If not Israeli society, what then are the country's sociologists studying? About 10 percent (51 research studies) dealt with industrial-organizational-economic issues; a similar number (49) addressed educational and youth topics, and roughly the same number (48) took up issues related to culture and collective memory ("all of these from a post-Zionist, if not anti-Zionist, perspective," Epstein emphasizes). None of these articles addressed topics of genuine pertinence to Israeli society.
"The sociologists ignore the most important items on the social agenda," Epstein says, summarizing his findings. "The sociology departments betray their mission when they neglect topics which are distinctive to Israeli society... For example, no other state in the world sends its citizens to live in a particular territory while telling them - `hey guys, any day we might call you back from there.' This is true only in the case of the settlers. Their situation poses a tremendous challenge to sociologists. But instead of tackling it, sociologists tend to write about whatever's fashionable at Harvard or Oxford. That's legitimate, but damaging."
Epstein's charges go beyond this trend of academic neglect of issues of urgent importance to Israeli society. Worse, he alleges, is the fact that "sociologists have turned into lobbyists for the groups that they represent." He continues: "Most sociologists today affiliate themselves with some sector that faces discrimination...Mizrahi researchers write about the persecuted Mizrahim [Jews from Asian and African countries], Arabs write about how they've been mistreated, so, too, do the Russians write about how they've been abused. There are virtually no women who will write about how Russians have been ill-treated; nor are the Russians going to write about how the Arabs have been abused."
"Worse, whenever somebody tries to write from a different standpoint, he's immediately accused of being `partisan.' I've seen that. The Ashkenazi establishment in Israel's sociology profession defends the interests of the Palestinian people from the vantage point of the trendy new left. There is no dearth of sociologists who have made a career out of writing about how the Palestinians have been mistreated; yet it doesn't bother them that their academic departments don't include a single Arab researcher."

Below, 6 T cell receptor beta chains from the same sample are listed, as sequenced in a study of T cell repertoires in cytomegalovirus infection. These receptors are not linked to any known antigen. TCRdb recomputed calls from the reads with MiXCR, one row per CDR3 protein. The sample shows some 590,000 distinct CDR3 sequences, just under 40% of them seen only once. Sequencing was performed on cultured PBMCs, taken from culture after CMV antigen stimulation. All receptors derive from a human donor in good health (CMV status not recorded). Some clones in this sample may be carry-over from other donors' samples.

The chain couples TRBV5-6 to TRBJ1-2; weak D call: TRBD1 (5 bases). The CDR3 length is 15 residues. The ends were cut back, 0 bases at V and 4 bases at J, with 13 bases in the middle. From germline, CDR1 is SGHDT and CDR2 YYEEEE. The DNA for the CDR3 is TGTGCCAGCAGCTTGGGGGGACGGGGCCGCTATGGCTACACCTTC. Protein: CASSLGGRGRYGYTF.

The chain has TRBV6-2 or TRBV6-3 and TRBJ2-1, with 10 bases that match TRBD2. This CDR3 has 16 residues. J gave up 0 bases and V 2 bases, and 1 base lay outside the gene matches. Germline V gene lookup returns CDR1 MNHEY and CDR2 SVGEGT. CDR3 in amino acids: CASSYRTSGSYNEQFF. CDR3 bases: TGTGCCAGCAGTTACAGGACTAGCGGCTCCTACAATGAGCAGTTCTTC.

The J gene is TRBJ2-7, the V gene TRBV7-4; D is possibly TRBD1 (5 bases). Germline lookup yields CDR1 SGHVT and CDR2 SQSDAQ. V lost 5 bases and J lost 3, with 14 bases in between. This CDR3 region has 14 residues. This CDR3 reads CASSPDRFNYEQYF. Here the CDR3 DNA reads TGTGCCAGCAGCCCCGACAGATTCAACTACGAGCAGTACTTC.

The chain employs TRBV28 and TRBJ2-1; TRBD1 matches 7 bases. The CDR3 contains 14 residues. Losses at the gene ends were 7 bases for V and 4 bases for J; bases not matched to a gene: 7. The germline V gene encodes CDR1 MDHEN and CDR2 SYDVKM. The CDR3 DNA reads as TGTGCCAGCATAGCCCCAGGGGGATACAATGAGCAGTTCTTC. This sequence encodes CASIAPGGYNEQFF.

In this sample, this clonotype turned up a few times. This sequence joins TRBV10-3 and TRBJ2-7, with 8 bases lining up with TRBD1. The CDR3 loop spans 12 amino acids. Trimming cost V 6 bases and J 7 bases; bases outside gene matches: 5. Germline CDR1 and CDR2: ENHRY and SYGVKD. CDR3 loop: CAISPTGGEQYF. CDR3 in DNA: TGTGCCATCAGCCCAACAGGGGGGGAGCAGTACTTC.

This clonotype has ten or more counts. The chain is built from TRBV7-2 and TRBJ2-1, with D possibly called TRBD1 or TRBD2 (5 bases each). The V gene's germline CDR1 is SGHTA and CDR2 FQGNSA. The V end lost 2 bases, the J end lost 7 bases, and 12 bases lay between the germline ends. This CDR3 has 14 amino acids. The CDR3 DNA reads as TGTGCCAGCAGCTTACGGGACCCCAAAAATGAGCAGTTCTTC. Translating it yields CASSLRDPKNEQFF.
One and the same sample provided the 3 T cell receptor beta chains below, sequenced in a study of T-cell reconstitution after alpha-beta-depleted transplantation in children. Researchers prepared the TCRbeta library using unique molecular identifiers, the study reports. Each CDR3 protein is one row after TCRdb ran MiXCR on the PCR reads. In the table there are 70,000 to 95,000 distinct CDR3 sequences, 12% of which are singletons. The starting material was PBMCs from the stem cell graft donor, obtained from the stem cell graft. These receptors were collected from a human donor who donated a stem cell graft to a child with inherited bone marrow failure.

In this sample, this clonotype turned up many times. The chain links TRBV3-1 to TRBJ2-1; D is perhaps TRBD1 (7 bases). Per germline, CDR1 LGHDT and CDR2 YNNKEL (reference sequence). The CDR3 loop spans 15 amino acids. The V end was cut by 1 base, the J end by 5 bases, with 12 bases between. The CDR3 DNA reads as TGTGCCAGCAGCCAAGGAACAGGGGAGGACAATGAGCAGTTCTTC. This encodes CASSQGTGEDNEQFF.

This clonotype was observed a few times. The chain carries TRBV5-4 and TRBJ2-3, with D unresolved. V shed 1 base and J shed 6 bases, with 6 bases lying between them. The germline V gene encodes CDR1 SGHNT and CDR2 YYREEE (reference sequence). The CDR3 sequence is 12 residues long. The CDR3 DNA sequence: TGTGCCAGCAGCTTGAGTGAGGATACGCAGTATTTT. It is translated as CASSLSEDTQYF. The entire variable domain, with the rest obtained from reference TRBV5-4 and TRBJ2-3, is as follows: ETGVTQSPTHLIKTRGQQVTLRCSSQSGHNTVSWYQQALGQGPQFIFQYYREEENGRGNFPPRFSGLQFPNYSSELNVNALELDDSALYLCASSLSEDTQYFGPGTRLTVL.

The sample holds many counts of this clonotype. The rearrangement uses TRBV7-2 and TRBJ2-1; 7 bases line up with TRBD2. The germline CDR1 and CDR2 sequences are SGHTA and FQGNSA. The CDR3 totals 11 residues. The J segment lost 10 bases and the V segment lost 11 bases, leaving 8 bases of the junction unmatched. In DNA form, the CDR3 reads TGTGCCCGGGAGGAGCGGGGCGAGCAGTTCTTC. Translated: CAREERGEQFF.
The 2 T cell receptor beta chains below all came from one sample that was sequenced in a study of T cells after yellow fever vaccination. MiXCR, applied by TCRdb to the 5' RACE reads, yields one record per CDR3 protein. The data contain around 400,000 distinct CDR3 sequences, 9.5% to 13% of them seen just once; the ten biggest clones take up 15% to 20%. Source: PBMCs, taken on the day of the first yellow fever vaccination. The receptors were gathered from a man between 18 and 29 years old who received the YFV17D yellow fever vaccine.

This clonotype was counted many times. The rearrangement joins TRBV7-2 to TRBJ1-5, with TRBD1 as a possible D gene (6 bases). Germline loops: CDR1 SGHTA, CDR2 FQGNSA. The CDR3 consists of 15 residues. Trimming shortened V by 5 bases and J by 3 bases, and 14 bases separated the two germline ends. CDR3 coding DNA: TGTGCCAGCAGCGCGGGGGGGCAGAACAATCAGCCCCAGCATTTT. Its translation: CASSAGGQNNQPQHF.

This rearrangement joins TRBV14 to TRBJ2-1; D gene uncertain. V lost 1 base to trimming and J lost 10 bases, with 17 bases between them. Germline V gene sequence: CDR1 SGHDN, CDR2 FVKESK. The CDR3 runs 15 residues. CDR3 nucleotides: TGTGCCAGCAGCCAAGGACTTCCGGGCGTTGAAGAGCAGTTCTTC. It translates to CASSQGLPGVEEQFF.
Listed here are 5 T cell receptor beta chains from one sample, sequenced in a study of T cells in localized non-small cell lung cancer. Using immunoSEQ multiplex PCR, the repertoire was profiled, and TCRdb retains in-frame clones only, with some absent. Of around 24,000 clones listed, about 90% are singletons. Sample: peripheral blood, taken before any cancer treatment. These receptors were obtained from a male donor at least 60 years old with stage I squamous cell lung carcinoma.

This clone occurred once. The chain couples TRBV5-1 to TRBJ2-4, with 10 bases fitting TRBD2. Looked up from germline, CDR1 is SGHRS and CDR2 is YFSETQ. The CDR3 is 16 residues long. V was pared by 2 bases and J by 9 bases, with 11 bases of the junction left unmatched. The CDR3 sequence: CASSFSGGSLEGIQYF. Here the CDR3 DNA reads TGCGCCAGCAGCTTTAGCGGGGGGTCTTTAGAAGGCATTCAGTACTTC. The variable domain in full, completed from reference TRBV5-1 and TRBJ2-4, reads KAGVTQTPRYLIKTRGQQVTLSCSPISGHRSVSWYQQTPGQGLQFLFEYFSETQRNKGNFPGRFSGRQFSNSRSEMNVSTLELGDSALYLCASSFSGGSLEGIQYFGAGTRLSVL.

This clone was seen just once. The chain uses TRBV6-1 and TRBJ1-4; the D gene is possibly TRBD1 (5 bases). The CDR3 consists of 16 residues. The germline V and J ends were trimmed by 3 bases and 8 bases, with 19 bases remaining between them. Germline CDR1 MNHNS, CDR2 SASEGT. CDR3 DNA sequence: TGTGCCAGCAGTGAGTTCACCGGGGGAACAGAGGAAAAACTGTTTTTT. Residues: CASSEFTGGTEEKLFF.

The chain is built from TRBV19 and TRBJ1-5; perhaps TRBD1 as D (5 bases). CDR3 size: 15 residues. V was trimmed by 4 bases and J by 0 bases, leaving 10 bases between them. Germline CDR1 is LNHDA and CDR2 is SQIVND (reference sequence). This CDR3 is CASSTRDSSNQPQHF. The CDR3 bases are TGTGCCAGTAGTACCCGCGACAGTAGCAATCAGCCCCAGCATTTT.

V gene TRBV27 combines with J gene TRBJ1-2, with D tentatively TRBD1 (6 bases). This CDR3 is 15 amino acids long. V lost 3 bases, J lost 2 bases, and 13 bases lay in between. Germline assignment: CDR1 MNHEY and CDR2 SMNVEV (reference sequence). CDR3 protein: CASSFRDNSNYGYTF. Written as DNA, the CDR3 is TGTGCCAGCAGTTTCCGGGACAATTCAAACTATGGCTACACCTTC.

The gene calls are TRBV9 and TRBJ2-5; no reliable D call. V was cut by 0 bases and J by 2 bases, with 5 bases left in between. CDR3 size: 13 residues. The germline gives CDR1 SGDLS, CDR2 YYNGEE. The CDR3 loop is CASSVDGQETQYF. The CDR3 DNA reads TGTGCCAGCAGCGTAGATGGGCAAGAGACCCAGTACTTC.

Epstein's main charge relates to the partisan fragmentation of research - the country's academics, he suggests, fail to look at the whole, multi-faceted picture. Epstein rejects an interpretation which holds that the state of the sociology profession merely reflects the fragmented status of Israel, a country which lacks a social center. "That assumption is wrong," says Epstein. "The stratum which controls the country is the same one which was dominant in the past. How many Mizrahi [Jews], Russians or Arabs are to be found in the judicial, economic or media elites? Today's elite is the same old elite; the only difference is that it loses in elections."
Epstein's interpretations of trends he perceives in Israeli society put a premium on the influence of the new left (whose orientation was absorbed by Israeli researchers during stints on campuses in Europe and the U.S.), the electoral turnabout of the 1977 Likud victory, the Lebanon War, which convulsed and politicized Israeli academia, and also trends of globalization which have left Israeli researchers more dependent upon international institutions and have frequently encouraged them to adopt anti-Israeli sentiments.
He has harsh words for the critical stream of Israeli sociologists (whose works are frequently published in the Hebrew journal "Theory and Criticism"). "The enlistment of these critical sociologists in the struggle to influence Israel's collective memory," Epstein charges, "has refashioned the profession's research agenda. In their attempt to undermine the dominant Zionist narrative, the researchers cast their glance to the past, while systematically neglecting [current] social issues, which deserve extended treatment."
How does this iconoclastic researcher view his own identity in Israel - can his own research be interpreted, paradoxically, as an effort to perpetuate Ashkenazi hegemony by upholding the old collective ethos? Epstein's response is characteristically thoughtful and non-conventional: "Israel's Russian community has a very strange status. We are sort of Ashkenazi. Yet in cultural terms we are not thought of as Ashkenazi, and we're certainly not considered as part of the establishment. Let them say that I'm political; that's okay. I don't believe in non-political sociology. But when sociological discourse in Israel swings between Meretz and Hadash, it is detached from the social reality which it is supposed to research."